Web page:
The 8th Singapore raptor watch was held on Sunday, 15 November 2015 and involved 61 participants – the largest number of participants thus far. The weather forecast was for rain throughout the island. By noon, showers had passed through most of the island, leaving the rest of the day overcast – not the best weather conditions to observe raptor movements! We counted 320 raptors representing 6 migrants species and had 143 sightings of 5 resident species; a further 70 raptors could not be identified. There were 10 raptor watch sites and the numbers counted at each site varied from a low of 9 to a high of 124.

SITE Tuas South Ave 16 Tuas South Ave 12 Tuas South Ave 8 Japan-ese Garden Kent Ridge Park Telok Blan-gah Hill Park Halus Wet-lands Ubin Puaka Hill Ubin Pekan Quarry Changi Busi-ness Park Grand Total
TOTAL 33 14 124 47 78 69 26 99 34 9 533
Figure 1 : Total count/sightings by Site

Of the 10 sites, all the eight sites from last year were maintained, a big thanks to all raptorphiles, especially the site leaders. Two sites were added – Tuas South Avenue 12 and Tuas South Avenue 8 – to supplement Tuas South Avenue 16 in order to cover as much ‘sky’ as possible in the west, knowing that the raptors migrate across a broad front at Tuas.

 

Figure 2

Figure 2 : 2015 Raptor Watch Sites. (source of basemap – maps.google.com.sg)

Raptor activity was ‘slow’ the whole day, the weather conditions a dampener no doubt. The small increase in the late morning was mainly due to a flock of Black Bazas at Telok Blangah Hill Park, while the jump in the afternoon was mainly due to the movement of 108 Oriental Honey Buzzards migrating across Tuas South Avenue 8.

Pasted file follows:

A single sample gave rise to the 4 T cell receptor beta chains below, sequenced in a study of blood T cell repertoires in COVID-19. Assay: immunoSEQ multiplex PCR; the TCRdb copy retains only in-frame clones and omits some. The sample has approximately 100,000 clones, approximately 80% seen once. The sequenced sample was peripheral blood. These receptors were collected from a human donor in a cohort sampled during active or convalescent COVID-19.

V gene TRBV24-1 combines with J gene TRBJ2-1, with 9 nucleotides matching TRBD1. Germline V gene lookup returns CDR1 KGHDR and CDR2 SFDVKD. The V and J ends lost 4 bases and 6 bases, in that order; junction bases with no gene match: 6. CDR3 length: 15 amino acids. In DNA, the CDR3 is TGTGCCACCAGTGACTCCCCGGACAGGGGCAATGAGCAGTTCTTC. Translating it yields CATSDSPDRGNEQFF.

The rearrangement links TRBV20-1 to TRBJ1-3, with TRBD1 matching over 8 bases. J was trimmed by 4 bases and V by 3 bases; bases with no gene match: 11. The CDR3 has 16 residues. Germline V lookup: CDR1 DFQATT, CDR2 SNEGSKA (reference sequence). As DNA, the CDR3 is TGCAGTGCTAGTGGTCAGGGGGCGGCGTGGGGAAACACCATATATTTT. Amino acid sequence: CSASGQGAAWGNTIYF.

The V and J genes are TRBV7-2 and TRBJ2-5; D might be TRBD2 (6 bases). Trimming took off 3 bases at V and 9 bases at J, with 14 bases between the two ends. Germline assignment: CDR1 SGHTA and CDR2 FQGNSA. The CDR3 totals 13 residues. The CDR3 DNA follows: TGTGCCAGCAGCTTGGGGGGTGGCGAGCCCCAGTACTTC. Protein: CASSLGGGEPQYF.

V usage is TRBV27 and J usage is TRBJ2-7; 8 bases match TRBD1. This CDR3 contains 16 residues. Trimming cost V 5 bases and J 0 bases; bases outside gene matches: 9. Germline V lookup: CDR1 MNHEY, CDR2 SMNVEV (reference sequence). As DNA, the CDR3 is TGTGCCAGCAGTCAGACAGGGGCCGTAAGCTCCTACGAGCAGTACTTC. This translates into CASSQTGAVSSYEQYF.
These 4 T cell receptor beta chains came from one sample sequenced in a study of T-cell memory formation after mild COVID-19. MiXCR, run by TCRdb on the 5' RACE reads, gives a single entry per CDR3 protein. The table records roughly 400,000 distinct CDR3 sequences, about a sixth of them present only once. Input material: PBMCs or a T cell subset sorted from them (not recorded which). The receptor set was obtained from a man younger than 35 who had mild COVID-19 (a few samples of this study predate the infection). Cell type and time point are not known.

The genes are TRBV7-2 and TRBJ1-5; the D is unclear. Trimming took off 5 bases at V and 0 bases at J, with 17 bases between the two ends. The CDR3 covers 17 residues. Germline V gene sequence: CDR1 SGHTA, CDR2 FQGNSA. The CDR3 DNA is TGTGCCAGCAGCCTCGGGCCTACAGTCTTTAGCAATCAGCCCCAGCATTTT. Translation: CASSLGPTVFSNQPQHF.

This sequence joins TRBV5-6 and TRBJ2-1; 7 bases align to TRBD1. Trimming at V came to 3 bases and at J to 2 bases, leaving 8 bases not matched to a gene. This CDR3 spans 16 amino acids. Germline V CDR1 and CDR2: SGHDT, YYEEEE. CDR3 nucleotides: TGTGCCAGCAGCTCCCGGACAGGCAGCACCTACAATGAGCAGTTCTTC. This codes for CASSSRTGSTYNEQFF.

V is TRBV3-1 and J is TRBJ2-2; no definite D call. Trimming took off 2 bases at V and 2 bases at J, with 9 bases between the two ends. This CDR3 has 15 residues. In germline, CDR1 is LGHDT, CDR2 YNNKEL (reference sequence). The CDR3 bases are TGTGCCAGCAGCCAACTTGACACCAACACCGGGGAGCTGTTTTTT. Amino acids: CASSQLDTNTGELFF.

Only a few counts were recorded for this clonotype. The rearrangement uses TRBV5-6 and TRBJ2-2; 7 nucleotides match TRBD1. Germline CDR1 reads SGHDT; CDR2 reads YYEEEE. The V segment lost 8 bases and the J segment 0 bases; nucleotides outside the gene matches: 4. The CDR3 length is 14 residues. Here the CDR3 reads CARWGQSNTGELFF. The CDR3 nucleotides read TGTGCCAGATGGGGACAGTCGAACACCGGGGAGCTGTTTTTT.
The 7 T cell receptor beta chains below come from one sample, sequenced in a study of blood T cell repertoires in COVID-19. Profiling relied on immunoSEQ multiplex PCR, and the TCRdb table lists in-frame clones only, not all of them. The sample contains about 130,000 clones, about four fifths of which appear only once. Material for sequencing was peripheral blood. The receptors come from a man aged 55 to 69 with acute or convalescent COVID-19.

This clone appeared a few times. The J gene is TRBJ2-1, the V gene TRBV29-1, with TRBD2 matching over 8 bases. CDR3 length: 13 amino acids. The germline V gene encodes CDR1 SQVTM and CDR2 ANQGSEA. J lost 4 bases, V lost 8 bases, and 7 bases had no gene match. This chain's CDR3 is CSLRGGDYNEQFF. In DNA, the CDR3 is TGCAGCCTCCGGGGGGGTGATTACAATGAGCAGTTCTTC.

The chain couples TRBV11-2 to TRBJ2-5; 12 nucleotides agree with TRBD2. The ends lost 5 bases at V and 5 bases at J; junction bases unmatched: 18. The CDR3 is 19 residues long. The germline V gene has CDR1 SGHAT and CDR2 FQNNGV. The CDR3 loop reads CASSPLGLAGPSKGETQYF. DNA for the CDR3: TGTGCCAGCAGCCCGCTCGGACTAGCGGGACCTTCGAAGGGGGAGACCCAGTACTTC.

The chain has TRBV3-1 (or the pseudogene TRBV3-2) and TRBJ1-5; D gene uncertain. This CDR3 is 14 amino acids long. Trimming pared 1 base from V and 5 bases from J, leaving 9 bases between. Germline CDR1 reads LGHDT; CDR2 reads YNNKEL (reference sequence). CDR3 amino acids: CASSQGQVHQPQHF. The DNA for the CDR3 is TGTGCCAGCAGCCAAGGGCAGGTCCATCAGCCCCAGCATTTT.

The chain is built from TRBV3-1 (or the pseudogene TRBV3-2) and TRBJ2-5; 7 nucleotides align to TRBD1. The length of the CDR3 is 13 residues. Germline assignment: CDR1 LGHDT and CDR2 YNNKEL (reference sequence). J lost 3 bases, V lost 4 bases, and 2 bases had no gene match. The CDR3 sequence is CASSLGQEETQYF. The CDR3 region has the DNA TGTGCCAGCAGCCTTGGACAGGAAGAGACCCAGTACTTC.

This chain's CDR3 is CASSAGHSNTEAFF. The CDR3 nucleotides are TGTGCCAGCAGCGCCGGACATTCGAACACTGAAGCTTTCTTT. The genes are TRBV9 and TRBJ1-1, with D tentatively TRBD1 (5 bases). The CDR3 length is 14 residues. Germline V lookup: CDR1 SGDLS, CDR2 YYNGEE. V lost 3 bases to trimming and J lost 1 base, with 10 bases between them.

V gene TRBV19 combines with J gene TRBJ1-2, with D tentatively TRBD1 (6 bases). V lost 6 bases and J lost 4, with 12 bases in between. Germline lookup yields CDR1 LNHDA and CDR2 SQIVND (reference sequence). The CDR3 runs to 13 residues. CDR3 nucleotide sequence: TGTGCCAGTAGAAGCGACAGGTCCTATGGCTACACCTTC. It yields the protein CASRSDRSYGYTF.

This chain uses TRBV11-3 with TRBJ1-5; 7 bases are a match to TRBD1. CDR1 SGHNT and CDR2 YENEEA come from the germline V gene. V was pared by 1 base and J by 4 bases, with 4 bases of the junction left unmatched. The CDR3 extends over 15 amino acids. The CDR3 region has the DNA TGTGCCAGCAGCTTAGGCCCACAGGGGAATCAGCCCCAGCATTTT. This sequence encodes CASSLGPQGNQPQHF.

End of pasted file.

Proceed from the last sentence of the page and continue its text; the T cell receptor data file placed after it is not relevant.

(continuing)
Figure 3

Figure 3 : Raptor numbers by 1-hour time periods (migrant raptors only)

 

The six migrant species recorded included, in descending order, 181 Oriental Honey Buzzards, 96 Black Bazas, 31 Japanese Sparrowhawks, 9 Chinese Sparrowhawks, 2 Peregrine Falcons and 1 Common Kestrel. The 34 unidentified Accipiters were most likely migrants as well. The 36 unidentified raptors on the other hand, could be migrants or residents. The migrant raptor of the day would be the Common Kestrel – formerly considered a rare migrant, recently upgraded to ‘uncommon’ – photographed at Tuas South Avenue 12.

The main bulk of the Oriental Honey Buzzards (OHB) were recorded at Tuas South Avenue 8, which had 114 birds. Nearby Tuas South Avenue 12 only had 9 OHB while Tuas South Avenue 16 had 4 OHB. Japanese Garden had 23 OHB and Kent Ridge Park 13 OHB. Small numbers were recorded at another 3 sites, whereas none were recorded at Pekan Quarry (Pulau Ubin) and Changi Business Park.